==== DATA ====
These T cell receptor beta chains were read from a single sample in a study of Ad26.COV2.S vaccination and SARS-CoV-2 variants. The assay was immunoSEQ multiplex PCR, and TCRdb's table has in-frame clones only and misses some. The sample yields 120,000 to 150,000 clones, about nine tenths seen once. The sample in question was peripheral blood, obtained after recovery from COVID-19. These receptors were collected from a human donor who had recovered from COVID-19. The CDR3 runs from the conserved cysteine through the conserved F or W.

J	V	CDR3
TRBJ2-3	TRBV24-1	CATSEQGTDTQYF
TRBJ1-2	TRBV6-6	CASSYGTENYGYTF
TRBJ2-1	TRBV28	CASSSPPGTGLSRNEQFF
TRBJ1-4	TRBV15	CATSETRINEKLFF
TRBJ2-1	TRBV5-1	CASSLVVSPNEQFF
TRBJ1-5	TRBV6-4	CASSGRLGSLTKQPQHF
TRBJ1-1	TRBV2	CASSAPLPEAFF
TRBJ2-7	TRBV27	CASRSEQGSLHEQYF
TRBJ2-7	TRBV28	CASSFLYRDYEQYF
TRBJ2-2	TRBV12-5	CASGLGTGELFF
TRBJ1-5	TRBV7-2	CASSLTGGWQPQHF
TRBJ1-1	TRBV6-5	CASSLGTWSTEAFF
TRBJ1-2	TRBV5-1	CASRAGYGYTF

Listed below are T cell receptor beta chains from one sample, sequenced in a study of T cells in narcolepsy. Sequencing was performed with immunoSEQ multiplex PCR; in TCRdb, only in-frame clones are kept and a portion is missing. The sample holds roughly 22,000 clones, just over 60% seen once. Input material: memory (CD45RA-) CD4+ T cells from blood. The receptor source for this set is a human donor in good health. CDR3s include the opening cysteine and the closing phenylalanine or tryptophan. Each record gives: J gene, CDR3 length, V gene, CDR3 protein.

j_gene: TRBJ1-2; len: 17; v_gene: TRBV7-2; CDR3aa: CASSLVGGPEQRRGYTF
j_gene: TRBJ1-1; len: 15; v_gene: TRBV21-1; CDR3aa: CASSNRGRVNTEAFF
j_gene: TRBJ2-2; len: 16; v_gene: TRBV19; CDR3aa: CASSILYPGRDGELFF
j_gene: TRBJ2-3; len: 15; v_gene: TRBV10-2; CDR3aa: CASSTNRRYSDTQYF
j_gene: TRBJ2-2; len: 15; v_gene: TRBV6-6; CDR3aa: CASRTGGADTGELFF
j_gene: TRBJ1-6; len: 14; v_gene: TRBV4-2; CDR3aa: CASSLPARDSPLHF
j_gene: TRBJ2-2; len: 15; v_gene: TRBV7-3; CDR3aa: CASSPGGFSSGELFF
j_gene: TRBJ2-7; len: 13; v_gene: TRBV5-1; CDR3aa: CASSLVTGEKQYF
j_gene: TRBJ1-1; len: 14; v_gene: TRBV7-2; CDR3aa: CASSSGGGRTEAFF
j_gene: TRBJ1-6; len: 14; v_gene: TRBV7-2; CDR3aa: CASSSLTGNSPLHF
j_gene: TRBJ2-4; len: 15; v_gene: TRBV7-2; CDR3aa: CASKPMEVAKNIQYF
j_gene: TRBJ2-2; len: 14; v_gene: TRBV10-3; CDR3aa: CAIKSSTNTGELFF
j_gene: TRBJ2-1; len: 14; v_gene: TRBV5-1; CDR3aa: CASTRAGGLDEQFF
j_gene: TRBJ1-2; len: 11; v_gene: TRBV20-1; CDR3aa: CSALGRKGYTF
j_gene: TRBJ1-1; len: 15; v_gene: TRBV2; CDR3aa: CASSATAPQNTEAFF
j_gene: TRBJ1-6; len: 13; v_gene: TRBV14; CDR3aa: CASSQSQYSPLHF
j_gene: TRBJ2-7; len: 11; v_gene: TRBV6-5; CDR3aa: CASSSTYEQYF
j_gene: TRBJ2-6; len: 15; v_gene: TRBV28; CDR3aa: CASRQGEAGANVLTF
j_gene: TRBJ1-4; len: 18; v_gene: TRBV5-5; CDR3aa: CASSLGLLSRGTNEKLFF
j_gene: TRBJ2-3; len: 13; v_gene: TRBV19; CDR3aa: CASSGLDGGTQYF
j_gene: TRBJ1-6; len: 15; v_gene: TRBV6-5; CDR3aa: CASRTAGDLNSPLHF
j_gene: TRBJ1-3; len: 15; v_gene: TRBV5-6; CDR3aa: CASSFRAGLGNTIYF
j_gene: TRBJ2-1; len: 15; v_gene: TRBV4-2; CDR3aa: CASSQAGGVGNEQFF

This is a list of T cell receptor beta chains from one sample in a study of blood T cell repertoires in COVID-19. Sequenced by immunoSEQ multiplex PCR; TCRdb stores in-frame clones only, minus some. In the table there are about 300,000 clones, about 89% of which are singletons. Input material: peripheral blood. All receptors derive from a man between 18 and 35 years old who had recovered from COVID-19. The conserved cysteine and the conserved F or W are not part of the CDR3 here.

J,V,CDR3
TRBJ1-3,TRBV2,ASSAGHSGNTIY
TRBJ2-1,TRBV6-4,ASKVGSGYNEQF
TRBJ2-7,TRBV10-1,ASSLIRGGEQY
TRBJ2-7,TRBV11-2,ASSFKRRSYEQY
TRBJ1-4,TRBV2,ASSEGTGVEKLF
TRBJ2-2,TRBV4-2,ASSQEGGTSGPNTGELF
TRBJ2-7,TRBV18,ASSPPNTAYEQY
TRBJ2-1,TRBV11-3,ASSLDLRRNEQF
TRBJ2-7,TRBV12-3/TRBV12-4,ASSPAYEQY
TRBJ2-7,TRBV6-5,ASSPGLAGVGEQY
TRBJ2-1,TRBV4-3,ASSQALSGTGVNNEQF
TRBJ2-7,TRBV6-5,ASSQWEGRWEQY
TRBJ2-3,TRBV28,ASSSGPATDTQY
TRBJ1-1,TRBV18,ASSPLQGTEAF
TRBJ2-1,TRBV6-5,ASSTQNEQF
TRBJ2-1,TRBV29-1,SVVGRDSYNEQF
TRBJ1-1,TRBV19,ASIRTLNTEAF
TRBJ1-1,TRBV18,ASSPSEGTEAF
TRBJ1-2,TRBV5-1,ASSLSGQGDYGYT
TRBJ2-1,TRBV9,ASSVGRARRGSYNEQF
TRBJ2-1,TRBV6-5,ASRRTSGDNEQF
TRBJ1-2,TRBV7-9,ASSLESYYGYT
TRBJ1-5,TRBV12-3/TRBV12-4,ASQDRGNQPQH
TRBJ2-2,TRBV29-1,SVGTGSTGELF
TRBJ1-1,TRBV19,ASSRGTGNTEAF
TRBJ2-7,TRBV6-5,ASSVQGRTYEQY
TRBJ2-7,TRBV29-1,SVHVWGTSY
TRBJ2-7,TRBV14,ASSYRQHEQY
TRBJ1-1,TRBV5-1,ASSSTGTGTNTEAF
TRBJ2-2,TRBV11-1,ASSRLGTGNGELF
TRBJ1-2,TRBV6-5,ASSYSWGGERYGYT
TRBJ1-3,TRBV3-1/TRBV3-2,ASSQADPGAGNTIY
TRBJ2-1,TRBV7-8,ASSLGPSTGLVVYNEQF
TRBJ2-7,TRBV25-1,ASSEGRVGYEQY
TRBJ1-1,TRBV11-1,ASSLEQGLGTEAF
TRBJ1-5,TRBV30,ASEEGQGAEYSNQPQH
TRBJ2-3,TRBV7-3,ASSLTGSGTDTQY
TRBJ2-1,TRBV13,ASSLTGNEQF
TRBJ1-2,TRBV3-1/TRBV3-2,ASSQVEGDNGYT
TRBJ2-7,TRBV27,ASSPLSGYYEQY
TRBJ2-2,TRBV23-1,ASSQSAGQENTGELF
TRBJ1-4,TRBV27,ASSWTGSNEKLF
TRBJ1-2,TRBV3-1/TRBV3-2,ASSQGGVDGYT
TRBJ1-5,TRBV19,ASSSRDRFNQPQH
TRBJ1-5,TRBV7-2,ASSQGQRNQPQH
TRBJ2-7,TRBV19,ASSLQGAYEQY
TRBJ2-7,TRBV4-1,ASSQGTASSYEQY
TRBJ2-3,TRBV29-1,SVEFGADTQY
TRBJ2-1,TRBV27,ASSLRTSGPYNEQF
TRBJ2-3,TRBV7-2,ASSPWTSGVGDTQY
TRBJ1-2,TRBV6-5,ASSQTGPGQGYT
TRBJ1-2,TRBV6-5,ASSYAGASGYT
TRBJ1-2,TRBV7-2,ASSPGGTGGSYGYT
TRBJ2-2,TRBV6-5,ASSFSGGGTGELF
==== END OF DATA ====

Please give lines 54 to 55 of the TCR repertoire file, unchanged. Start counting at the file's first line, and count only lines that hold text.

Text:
TRBJ2-3,TRBV28,ASSSGPATDTQY
TRBJ1-1,TRBV18,ASSPLQGTEAF